Between 1998 and 2017, per capita avocado consumption in the U.S. skyrocketed from 1.5 pounds all the way to 7.5 pounds, an unseen rate of growth for any other fresh produce item. This growing demand for avocados is not being met by U.S. producers. In fact, domestic production of avocados has actually dropped by more than 45% over the past few decades.
Rather, the cause for this growing demand among U.S. consumers is due to imported avocados. Between 2015 and 2017, annual deliveries of both domestic and imported avocados totaled 1.1 million metric tons, with annual imports from the Mexican state of Michoacan averaging 781,000 during that time frame.
Put another way, Michoacan growers supplied more than 70% of all avocados consumed in the U.S. during that three-year window.
Mexico continues to thrive as an avocado growing and exporting powerhouse. According to the USDA annual report, by 2018, Mexican avocados had captured 87% of the U.S. market share. And since Michoacan is currently the only Mexican state with phytosanitary clearance to export avocados to the U.S., growers in that state deserve the credit for supplying those avocados.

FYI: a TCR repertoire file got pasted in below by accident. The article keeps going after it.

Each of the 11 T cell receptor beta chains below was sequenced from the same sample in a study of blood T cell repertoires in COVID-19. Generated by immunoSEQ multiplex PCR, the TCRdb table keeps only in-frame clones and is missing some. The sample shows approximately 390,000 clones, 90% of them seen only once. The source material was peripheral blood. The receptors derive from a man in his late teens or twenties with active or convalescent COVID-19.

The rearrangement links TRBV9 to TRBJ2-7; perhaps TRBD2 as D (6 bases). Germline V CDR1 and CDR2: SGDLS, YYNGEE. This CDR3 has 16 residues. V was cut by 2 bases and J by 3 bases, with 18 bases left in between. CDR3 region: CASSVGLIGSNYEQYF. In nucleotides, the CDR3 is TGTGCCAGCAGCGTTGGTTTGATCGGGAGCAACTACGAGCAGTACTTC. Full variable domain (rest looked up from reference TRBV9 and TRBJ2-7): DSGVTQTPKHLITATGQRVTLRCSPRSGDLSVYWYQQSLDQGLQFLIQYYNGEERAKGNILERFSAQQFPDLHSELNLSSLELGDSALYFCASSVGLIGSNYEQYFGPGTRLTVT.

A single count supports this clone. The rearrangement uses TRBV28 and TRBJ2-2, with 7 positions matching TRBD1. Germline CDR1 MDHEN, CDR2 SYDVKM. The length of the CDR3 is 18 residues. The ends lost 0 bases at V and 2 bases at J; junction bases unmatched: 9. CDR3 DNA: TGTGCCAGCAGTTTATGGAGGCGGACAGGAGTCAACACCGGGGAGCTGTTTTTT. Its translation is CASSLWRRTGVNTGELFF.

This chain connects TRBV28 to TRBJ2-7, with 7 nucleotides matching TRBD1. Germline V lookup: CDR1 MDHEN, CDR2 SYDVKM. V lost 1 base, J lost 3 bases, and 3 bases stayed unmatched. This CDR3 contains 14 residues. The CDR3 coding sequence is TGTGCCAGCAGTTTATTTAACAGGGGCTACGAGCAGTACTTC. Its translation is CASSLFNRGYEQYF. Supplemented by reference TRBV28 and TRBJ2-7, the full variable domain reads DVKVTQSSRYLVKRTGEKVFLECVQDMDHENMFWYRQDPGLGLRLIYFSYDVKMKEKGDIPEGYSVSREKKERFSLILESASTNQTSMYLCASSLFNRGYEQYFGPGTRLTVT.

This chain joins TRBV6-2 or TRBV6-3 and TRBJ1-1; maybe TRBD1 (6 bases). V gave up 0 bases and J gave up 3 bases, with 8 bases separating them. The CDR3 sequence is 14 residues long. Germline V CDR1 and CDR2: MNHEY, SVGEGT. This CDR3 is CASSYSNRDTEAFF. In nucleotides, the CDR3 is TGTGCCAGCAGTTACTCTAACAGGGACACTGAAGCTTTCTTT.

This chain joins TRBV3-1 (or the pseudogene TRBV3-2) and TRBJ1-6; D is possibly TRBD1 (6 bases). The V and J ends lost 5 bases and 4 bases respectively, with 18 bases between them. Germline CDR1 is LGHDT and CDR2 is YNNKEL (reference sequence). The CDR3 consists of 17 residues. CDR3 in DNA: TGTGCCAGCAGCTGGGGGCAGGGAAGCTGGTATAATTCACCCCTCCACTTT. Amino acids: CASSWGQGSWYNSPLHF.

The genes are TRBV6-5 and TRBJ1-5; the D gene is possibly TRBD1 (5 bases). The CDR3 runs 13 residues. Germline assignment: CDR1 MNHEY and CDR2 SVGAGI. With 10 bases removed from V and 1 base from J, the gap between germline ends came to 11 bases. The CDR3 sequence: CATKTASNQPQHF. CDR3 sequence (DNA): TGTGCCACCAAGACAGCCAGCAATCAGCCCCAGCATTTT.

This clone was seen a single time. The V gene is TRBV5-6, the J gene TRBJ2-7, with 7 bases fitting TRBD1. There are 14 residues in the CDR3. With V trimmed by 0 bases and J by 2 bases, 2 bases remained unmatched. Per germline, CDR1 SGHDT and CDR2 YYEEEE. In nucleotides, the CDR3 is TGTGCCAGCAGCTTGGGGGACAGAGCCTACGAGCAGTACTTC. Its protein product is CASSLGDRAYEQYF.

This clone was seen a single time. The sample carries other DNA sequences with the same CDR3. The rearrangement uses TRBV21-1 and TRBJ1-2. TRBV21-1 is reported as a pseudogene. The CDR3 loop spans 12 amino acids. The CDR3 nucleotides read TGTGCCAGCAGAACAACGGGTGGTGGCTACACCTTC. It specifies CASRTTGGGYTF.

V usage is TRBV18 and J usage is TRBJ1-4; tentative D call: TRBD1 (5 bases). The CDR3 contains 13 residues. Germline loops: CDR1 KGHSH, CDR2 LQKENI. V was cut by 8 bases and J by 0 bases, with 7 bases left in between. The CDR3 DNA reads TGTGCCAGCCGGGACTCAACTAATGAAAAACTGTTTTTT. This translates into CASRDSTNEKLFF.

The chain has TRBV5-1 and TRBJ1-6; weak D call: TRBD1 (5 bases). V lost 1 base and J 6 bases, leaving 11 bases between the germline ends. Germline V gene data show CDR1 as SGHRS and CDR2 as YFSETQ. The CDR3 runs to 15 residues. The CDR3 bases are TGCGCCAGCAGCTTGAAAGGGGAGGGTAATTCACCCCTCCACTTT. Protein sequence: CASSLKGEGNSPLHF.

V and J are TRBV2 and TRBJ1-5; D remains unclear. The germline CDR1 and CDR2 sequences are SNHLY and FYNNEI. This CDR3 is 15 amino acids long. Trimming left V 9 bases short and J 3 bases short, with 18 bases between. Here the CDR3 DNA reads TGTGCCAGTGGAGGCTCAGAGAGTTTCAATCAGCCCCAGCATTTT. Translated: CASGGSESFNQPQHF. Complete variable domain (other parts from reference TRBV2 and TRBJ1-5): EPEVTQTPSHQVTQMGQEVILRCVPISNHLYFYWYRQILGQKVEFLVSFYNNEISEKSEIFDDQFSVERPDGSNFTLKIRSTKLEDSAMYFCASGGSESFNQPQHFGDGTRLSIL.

Phytosanitary certificates are issued by governmental authorities to show that shipments are free from harmful pests and plant disease. Per the USDA, only plants and unprocessed or unmanufactured plant products are eligible to receive phytosanitary certificates.
By June 2020, the USDA predicts that Mexican avocado exports to the United States will increase by more than 12% to 1 million metric tons.
While most Mexican avocado exports currently go to the U.S., the USDA data indicates that Canada and Japan also represent significant export markets, with imports of nearly 89,000 metric tons and almost 70,000 metric tons, respectively, from July 2018 to June 2019. Furthermore, the USDA says Mexican avocado producers are working to develop new Middle Eastern markets like Turkey, Kuwait, and Dubai. There has even been interest expressed in expanding the market as far east as Hong Kong.
Given the apparently insatiable consumer demand for avocados, the Mexican avocado industry faces the dual challenge of increasing production and obtaining better yields, while exercising responsible stewardship of their environmental resources. The USDA notes that Mexican producers are working with the Association of Avocado Producers, Packers, and Exporters of Mexico (APEAM) to improve environmental conditions and cultivate healthier soils.
La Asociación de Productores y Empacadores Exportadores de Aguacate de México (APEAM),
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